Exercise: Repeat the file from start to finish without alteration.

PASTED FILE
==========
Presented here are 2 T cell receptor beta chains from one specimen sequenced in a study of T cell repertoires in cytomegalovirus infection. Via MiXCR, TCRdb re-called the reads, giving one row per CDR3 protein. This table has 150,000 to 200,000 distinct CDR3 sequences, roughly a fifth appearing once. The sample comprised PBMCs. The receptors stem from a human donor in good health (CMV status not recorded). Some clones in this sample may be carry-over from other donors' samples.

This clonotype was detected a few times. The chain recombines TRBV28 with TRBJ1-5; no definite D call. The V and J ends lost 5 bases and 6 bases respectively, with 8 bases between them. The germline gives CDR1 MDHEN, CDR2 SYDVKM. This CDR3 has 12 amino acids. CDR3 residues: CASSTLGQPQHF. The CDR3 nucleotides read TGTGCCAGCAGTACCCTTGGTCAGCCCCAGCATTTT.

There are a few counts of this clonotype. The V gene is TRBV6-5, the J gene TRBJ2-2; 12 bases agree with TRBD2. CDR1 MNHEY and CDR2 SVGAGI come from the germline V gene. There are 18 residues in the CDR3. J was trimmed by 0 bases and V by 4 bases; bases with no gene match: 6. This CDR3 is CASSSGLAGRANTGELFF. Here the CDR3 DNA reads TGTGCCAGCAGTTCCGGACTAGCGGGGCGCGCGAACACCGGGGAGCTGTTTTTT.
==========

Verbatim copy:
Presented here are 2 T cell receptor beta chains from one specimen sequenced in a study of T cell repertoires in cytomegalovirus infection. Via MiXCR, TCRdb re-called the reads, giving one row per CDR3 protein. This table has 150,000 to 200,000 distinct CDR3 sequences, roughly a fifth appearing once. The sample comprised PBMCs. The receptors stem from a human donor in good health (CMV status not recorded). Some clones in this sample may be carry-over from other donors' samples.

This clonotype was detected a few times. The chain recombines TRBV28 with TRBJ1-5; no definite D call. The V and J ends lost 5 bases and 6 bases respectively, with 8 bases between them. The germline gives CDR1 MDHEN, CDR2 SYDVKM. This CDR3 has 12 amino acids. CDR3 residues: CASSTLGQPQHF. The CDR3 nucleotides read TGTGCCAGCAGTACCCTTGGTCAGCCCCAGCATTTT.

There are a few counts of this clonotype. The V gene is TRBV6-5, the J gene TRBJ2-2; 12 bases agree with TRBD2. CDR1 MNHEY and CDR2 SVGAGI come from the germline V gene. There are 18 residues in the CDR3. J was trimmed by 0 bases and V by 4 bases; bases with no gene match: 6. This CDR3 is CASSSGLAGRANTGELFF. Here the CDR3 DNA reads TGTGCCAGCAGTTCCGGACTAGCGGGGCGCGCGAACACCGGGGAGCTGTTTTTT.